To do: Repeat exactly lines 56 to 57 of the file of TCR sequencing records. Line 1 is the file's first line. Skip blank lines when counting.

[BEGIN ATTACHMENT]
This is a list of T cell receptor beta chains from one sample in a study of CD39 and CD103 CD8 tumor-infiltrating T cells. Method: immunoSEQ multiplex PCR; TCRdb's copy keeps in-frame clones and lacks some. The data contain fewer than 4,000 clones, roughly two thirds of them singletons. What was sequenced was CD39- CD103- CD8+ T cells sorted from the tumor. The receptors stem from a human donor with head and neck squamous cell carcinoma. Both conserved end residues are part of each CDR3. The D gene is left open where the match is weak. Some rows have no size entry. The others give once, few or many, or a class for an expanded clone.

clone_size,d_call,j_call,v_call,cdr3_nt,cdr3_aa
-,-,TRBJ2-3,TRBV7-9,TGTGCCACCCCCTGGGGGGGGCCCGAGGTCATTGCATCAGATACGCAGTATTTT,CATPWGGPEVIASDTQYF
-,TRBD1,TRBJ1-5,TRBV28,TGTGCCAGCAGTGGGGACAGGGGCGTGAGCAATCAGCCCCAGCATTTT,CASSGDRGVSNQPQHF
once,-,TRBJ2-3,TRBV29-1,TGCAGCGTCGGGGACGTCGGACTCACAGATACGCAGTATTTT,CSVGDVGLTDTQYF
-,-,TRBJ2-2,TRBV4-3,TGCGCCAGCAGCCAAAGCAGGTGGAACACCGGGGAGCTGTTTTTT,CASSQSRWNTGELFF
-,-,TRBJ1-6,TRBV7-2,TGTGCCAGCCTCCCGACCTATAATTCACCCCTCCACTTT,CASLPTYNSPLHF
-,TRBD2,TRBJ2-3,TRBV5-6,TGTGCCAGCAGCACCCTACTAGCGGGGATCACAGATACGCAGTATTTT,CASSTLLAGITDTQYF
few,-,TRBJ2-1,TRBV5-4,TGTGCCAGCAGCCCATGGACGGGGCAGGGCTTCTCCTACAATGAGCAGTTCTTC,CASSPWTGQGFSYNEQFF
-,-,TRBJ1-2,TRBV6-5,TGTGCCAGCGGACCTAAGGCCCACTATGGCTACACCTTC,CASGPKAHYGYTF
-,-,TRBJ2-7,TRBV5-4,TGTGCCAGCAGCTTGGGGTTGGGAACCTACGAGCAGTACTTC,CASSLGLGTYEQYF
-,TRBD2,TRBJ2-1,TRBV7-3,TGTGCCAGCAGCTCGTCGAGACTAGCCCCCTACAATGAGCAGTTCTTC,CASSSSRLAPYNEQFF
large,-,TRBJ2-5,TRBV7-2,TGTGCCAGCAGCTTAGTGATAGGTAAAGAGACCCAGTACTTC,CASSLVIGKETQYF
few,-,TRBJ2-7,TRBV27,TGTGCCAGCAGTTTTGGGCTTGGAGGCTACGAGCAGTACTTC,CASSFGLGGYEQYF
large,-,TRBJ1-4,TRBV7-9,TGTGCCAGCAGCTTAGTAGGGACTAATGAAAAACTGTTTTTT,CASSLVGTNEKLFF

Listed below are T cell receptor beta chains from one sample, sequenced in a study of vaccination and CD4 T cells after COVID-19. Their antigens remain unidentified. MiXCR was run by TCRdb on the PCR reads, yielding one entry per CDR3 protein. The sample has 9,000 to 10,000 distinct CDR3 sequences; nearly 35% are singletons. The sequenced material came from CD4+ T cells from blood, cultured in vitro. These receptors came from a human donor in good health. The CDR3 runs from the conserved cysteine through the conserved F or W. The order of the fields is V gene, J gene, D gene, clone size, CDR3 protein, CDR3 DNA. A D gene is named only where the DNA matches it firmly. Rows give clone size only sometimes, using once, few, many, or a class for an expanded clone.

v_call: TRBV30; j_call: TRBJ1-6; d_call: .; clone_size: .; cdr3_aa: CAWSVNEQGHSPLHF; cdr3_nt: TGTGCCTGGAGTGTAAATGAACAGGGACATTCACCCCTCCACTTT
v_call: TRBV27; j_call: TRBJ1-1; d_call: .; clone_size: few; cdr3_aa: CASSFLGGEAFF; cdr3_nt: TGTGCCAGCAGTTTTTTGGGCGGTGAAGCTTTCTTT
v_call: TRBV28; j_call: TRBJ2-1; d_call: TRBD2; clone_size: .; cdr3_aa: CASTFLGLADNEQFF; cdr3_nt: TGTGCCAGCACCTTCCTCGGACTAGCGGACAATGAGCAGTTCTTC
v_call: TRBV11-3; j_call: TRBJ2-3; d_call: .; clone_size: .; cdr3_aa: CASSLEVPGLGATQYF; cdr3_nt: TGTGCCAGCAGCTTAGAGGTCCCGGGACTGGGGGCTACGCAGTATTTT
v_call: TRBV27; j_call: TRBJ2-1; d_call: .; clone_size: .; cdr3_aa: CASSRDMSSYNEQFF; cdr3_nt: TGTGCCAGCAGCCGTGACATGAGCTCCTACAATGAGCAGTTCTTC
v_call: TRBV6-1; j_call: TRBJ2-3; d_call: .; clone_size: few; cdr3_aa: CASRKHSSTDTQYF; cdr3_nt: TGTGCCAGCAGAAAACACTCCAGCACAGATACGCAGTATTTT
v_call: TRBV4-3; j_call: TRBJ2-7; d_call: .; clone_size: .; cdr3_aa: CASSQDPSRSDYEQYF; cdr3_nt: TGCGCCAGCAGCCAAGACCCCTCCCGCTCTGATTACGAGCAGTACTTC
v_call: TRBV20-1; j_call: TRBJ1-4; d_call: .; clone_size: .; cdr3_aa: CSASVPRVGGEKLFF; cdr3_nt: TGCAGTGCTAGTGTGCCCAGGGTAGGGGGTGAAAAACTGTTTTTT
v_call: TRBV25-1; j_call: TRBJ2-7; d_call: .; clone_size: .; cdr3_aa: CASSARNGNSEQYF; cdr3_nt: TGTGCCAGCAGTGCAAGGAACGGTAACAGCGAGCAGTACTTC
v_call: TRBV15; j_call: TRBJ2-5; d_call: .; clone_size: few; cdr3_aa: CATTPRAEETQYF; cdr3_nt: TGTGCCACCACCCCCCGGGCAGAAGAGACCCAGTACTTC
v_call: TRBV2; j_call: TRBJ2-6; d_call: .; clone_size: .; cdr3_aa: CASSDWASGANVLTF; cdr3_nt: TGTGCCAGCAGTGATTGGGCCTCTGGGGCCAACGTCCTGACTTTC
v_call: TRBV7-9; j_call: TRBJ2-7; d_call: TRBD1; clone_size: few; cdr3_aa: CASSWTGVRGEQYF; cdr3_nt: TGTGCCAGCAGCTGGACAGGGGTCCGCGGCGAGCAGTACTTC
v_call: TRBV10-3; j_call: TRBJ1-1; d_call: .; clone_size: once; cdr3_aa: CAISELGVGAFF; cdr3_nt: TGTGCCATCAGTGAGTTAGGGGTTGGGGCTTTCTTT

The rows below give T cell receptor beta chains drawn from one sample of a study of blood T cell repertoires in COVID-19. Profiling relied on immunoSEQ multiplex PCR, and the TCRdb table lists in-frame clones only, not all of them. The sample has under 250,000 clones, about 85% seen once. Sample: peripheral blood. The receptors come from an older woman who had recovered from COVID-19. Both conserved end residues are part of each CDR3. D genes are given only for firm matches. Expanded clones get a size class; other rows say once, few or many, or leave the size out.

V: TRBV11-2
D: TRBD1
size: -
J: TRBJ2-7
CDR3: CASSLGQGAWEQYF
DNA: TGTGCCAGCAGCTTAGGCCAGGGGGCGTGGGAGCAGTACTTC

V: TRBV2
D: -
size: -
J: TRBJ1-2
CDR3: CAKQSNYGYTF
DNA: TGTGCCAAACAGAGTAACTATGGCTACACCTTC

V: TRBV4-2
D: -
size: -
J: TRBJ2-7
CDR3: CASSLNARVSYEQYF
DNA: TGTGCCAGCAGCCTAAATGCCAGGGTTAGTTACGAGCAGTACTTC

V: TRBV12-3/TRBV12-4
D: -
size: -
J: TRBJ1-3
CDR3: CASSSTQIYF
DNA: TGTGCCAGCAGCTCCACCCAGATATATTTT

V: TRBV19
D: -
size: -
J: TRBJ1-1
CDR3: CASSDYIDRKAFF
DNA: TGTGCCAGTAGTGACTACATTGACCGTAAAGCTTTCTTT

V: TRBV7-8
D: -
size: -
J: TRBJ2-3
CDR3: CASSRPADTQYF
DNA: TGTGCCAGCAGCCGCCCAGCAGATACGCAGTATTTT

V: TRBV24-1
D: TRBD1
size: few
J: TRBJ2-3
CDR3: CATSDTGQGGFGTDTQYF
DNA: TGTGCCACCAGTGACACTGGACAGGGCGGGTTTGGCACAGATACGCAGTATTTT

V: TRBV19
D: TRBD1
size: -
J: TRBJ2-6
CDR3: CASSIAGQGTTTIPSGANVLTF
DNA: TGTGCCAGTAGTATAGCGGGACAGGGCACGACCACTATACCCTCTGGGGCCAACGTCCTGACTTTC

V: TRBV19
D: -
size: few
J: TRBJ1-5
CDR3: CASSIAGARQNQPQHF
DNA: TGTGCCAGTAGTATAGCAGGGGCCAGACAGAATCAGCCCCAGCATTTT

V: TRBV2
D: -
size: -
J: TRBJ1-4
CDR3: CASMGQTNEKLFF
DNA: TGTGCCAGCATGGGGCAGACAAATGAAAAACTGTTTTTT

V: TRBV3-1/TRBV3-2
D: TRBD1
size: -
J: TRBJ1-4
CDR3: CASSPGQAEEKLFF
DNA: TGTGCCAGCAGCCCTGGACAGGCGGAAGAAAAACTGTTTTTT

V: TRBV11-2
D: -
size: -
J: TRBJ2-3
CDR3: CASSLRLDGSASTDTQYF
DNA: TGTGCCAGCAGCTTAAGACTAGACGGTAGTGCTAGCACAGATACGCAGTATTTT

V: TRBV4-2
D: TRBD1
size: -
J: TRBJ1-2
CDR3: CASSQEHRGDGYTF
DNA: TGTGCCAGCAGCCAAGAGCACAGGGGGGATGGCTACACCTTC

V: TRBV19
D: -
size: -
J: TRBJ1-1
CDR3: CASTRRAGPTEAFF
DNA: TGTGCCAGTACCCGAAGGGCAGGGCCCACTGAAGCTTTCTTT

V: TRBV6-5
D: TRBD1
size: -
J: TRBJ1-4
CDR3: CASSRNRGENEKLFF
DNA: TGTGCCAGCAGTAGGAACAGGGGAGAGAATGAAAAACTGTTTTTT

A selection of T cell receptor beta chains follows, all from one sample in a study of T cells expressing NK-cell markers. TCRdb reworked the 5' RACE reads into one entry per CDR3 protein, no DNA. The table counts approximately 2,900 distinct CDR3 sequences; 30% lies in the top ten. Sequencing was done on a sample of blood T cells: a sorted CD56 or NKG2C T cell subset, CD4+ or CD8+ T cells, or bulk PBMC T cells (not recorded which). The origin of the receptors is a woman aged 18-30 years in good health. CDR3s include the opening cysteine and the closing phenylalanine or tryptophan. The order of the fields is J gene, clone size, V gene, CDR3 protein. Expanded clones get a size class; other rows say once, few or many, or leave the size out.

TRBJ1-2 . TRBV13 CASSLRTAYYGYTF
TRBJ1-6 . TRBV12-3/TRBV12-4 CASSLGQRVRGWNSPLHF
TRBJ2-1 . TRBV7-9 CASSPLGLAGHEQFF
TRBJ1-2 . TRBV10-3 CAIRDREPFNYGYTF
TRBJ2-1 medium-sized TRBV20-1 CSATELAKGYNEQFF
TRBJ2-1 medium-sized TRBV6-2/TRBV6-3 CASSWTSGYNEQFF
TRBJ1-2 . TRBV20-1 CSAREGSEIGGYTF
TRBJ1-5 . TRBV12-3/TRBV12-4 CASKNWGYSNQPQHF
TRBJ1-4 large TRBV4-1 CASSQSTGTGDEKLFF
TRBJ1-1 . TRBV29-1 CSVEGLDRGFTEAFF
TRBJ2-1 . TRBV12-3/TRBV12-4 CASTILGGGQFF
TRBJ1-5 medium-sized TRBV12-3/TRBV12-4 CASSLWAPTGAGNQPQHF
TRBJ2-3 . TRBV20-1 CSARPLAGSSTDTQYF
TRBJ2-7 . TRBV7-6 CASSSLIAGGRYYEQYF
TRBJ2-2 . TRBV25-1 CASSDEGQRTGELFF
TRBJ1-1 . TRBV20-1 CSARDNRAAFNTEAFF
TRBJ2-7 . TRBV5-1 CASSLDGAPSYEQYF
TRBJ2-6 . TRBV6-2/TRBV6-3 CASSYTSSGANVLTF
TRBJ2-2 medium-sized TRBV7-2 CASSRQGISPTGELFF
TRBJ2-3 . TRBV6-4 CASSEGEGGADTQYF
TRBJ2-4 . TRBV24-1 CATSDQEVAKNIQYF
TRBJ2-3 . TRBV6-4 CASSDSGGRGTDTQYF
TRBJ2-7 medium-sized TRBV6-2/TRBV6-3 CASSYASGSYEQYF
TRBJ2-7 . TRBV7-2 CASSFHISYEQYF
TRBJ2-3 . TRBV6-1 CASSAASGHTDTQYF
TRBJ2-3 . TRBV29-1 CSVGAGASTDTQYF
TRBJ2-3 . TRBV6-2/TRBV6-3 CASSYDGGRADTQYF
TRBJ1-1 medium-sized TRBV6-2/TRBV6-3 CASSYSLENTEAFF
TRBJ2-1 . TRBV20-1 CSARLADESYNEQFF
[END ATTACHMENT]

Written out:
D: -
size: -